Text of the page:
Later in 1924, the Punjab government came up with a renewed proposal offering a yearly royalty of Rs 1.85 lakhs. The princely state rejected the proposal again believing it might lead to water-logging in most of the north Kashmir, especially Sopore and Baramulla.

In 1972 when the government initiated a proposal to revive the age-old navigation in the Jhelum between Khanabal (Anantnag) and Khadanyar (Baramulla), a series of studies were undertaken. The result was the idea of constructing of a navigation lock that would ensure a better water level around the year. The government was toying with the idea of getting four small vessels of 75 tones each that would be pulled by a powerful tugboat.

The project was started at Tulbal. However, after the Pakistan Indus Water Commission made a number of visits to the site, they suggested New Delhi to change the site and get it much nearer to Wular so that the navigation lock affected only a small portion of the neighbouring Sopore. It was finally shifted to Ningli, furlongs away from the spot where Jhelum leaves Wular. The project envisages the making of 10 parallel waterways – a lock way, two overflow ways, six non-overflow ways and a fish ladder.

New Delhi maintains that regulating the depletion of naturally stored waters for non-consumptive use of navigation is permissible under the Treaty and that there is no storage involved.

Islamabad says India cannot store water in excess of 0.01 million acre-feet (MAF). Its objections, however, stem from the apprehension that the Lock may damage its triple-canal project linking Jhelum and Chenab with the Upper Bari Doab canal and a fear that the stored water could be used as a weapon by India during hostilities.

Engineers who have remained associated with the project insist that a constant flow during the lean season would also help Pakistan in running its Mangla-dam-fed Hydel Power Project in Muzafarabad. “A host of Pakistani officers who were frequenting the site did admit the fact, however, they were apprehensive that India might use the project as a weapon by withholding the water or by simply adding more to the Jhelum especially during floods in order to create more problem in Pakistan”, said another officer, who was earlier associated with the project.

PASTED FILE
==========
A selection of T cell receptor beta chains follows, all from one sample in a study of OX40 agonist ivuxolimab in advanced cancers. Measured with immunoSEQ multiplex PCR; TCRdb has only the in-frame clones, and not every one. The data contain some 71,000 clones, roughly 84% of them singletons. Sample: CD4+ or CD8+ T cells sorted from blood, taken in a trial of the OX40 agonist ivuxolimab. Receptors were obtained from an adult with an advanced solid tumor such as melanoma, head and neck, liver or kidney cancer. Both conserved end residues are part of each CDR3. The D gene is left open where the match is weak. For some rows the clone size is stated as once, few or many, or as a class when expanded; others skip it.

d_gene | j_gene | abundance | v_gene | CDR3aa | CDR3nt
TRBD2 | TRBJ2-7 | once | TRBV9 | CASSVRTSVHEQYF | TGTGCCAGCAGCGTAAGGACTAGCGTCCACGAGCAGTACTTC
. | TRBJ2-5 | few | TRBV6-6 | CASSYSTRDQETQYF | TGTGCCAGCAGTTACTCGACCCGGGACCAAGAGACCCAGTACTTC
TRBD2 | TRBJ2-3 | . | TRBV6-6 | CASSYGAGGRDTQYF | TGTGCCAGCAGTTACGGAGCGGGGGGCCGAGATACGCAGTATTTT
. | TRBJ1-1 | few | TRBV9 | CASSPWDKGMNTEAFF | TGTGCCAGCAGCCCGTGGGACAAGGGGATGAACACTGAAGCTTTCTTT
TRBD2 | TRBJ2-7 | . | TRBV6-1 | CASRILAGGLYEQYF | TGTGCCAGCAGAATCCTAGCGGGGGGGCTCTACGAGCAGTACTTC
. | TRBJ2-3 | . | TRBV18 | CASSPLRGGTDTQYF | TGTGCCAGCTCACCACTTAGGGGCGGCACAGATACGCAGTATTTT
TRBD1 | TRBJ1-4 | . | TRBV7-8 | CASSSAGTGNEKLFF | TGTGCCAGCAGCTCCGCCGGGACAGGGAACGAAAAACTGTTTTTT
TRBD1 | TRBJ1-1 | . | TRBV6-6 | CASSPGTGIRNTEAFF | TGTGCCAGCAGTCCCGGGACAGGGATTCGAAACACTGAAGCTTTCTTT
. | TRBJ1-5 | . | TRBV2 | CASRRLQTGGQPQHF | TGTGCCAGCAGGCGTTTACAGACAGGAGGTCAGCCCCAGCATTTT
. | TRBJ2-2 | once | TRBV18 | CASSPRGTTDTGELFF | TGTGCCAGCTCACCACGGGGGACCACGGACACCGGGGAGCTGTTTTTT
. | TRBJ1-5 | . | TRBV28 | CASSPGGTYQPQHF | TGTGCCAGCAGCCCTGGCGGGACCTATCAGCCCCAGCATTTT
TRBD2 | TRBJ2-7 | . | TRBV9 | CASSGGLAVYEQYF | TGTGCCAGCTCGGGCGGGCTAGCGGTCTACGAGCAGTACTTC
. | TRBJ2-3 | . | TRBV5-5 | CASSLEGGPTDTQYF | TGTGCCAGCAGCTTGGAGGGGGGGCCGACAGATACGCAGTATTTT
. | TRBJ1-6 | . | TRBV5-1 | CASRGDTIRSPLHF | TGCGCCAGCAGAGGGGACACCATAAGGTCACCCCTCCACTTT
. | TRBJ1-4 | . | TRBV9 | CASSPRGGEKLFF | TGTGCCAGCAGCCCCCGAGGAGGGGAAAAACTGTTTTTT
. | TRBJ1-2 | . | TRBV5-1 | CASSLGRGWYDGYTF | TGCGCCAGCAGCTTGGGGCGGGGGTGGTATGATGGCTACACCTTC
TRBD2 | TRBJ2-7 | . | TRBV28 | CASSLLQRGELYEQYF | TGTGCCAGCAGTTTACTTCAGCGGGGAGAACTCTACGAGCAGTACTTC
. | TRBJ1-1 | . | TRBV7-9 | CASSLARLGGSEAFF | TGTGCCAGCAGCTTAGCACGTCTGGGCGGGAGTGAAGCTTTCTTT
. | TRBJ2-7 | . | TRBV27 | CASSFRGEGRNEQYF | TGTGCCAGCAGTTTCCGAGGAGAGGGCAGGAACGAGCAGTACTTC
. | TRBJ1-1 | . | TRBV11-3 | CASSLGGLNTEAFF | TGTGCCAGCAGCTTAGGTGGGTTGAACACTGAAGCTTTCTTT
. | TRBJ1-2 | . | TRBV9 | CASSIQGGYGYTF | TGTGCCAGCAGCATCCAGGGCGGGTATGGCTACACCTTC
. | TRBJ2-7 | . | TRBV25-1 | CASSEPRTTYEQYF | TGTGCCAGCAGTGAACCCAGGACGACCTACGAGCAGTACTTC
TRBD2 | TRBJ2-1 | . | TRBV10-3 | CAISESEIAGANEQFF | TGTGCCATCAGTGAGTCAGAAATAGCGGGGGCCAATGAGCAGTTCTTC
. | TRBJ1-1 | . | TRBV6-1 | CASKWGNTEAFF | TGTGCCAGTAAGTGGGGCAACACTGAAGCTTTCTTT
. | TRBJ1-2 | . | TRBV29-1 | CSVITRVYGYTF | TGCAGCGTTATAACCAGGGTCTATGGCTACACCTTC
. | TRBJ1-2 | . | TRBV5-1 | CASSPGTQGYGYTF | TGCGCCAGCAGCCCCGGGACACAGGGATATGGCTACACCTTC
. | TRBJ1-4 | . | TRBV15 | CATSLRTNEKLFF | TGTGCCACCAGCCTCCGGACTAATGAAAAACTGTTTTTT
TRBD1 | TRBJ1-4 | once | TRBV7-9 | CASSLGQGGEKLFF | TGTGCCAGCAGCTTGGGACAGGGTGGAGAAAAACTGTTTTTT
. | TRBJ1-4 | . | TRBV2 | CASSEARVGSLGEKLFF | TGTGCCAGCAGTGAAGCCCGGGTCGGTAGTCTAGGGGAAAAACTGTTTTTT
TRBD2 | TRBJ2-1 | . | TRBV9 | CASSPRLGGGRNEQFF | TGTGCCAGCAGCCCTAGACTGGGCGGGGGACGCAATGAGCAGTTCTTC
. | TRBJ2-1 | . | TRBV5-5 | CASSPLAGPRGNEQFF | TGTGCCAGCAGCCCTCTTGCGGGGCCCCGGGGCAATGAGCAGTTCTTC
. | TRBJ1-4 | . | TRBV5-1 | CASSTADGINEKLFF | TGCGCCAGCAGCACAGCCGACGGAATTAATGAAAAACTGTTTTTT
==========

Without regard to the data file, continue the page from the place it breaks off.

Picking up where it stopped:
So far there were 10 rounds of secretary-level talks on the issue, the last in March 2012. Besides, there were five specific meetings on this issue in 1998, 2004, 2005, 2006 and 2007 under the Composite Dialogue. But the two sides failed to agree on a way out.

Off late, however, there is a lot of activity in the fishermen’s village of Ningli, at a different spot. Village head Mohammad Subhan Lami is confused about what is happening in his neighbourhood. He said tippers are working dawn to dusk and supplying cement and other things to hundreds of labourers. “They (project people) are telling us that they will connect our village with Adipora,” Subhan said.

More than two hundred migrant labourers, under Flood & Irrigation department, are working on the site – dredging and filling up empty cement bags and filling up one side of Jhelum. But the government says it has nothing to do with the Navigation Lock. “The construction work which is going on presently at the site is for the conservation of the Wular Lake,” said Taj Mohi-ud-Din, Minister for Irrigation and Flood Control.

“It is a 300 crore rupees project which would take almost three to four years to get completed.” The minister said Wular was a dead lake and the government is trying to review it and boost tourism in the area. “If the lake can be made a tourist destination it would bring an income for the poor people of the area,” Taj said, asserting that the construction work had nothing to do with the Tulbul controversy involving the two countries.

Senior engineers in the department also de-linked the project with the controversy. “It is a small embankment project aimed at preventing backwaters damaging Sumbal and Naidkhie areas,” an engineer who wishes to remain anonymous said. “It will help maintain a water level in the river that would enable us to navigate it better for tourism purposes.”

New Delhi exhibited an interest in reviving the project in 2009 when various ministries were consulted. The process was apparently a follow-up to the suggestions that the then Water Resources Minister Prof Saif ud Din Soz had made for its revival. In 2007, he has asserted that the project does not violate the treaty and a Japanese company was investing in the project. But officials in Srinagar say there were no links between the 2009 plans and the “small embankment project”.